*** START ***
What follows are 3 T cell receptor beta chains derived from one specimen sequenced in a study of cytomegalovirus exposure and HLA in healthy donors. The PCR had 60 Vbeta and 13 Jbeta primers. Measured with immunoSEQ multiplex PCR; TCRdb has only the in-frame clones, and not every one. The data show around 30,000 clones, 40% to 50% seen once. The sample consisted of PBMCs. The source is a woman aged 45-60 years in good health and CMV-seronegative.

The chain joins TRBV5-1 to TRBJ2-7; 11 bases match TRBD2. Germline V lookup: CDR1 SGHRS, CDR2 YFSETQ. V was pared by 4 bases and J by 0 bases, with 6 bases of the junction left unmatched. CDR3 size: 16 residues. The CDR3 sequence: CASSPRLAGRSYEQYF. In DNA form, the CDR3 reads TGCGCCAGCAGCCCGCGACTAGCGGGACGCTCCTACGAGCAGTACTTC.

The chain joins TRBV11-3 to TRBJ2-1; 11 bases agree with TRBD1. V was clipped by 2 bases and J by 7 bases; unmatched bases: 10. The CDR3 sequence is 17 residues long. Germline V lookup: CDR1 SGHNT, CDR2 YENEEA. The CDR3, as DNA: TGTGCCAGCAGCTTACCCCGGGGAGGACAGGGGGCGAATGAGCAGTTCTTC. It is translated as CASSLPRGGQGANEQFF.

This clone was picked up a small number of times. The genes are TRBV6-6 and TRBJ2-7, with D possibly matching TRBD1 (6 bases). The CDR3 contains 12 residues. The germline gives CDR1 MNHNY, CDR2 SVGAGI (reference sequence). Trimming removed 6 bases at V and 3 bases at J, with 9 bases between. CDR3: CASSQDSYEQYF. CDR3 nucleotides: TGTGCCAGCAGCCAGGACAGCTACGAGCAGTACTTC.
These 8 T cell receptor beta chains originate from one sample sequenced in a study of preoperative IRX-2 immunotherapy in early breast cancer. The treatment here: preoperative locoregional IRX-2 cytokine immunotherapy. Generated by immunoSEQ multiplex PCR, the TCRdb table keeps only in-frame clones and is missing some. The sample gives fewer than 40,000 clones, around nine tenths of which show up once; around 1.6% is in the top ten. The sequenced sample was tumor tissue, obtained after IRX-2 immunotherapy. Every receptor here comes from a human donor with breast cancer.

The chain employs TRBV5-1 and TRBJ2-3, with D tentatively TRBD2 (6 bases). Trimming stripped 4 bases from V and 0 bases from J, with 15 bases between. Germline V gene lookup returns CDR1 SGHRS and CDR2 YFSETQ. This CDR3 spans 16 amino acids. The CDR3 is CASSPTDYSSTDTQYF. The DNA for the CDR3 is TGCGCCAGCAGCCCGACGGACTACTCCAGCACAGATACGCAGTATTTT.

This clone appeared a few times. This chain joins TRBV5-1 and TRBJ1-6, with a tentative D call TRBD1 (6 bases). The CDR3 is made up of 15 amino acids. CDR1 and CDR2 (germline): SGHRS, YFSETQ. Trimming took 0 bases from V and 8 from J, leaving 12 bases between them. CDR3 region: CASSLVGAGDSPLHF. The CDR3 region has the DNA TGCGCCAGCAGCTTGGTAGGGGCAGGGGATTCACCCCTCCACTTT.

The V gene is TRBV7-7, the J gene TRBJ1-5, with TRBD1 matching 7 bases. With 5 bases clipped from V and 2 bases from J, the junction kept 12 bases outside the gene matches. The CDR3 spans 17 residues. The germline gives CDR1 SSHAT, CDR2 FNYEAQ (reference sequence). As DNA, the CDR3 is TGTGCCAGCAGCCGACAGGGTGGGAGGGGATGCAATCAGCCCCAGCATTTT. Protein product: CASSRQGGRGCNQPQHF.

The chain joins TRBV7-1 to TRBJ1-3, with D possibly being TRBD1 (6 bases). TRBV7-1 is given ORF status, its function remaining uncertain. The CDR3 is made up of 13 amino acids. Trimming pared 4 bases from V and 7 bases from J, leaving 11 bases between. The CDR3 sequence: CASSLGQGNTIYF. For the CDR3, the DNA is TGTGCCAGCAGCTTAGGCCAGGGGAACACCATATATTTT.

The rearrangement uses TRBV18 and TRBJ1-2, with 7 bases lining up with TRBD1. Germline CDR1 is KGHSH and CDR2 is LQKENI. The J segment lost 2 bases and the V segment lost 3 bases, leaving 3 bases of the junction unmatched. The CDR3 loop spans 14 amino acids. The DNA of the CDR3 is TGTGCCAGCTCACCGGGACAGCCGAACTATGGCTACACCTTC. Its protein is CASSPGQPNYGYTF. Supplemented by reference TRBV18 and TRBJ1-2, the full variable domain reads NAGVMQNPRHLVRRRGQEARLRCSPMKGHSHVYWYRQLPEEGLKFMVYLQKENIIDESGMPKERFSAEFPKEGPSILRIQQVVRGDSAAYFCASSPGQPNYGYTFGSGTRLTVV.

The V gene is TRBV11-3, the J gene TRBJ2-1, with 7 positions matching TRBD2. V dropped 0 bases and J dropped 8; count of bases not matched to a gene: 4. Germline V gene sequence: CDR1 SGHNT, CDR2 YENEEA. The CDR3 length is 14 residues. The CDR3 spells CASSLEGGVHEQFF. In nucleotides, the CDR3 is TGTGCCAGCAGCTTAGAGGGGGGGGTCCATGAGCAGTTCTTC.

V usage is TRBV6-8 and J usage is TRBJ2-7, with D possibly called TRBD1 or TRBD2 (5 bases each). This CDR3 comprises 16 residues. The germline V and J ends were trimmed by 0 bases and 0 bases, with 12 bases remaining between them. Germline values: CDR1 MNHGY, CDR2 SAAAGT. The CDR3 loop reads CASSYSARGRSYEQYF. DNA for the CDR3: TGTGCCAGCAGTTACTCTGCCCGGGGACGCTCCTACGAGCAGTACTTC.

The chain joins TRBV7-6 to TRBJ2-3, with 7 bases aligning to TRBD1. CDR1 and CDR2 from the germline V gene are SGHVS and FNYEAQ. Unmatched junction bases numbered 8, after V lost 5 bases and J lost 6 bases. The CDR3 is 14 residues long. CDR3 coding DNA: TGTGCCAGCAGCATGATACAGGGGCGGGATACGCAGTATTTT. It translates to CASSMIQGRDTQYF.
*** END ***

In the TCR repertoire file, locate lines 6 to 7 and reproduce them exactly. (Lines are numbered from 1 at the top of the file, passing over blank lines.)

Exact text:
The chain employs TRBV5-1 and TRBJ2-3, with D tentatively TRBD2 (6 bases). Trimming stripped 4 bases from V and 0 bases from J, with 15 bases between. Germline V gene lookup returns CDR1 SGHRS and CDR2 YFSETQ. This CDR3 spans 16 amino acids. The CDR3 is CASSPTDYSSTDTQYF. The DNA for the CDR3 is TGCGCCAGCAGCCCGACGGACTACTCCAGCACAGATACGCAGTATTTT.

This clone appeared a few times. This chain joins TRBV5-1 and TRBJ1-6, with a tentative D call TRBD1 (6 bases). The CDR3 is made up of 15 amino acids. CDR1 and CDR2 (germline): SGHRS, YFSETQ. Trimming took 0 bases from V and 8 from J, leaving 12 bases between them. CDR3 region: CASSLVGAGDSPLHF. The CDR3 region has the DNA TGCGCCAGCAGCTTGGTAGGGGCAGGGGATTCACCCCTCCACTTT.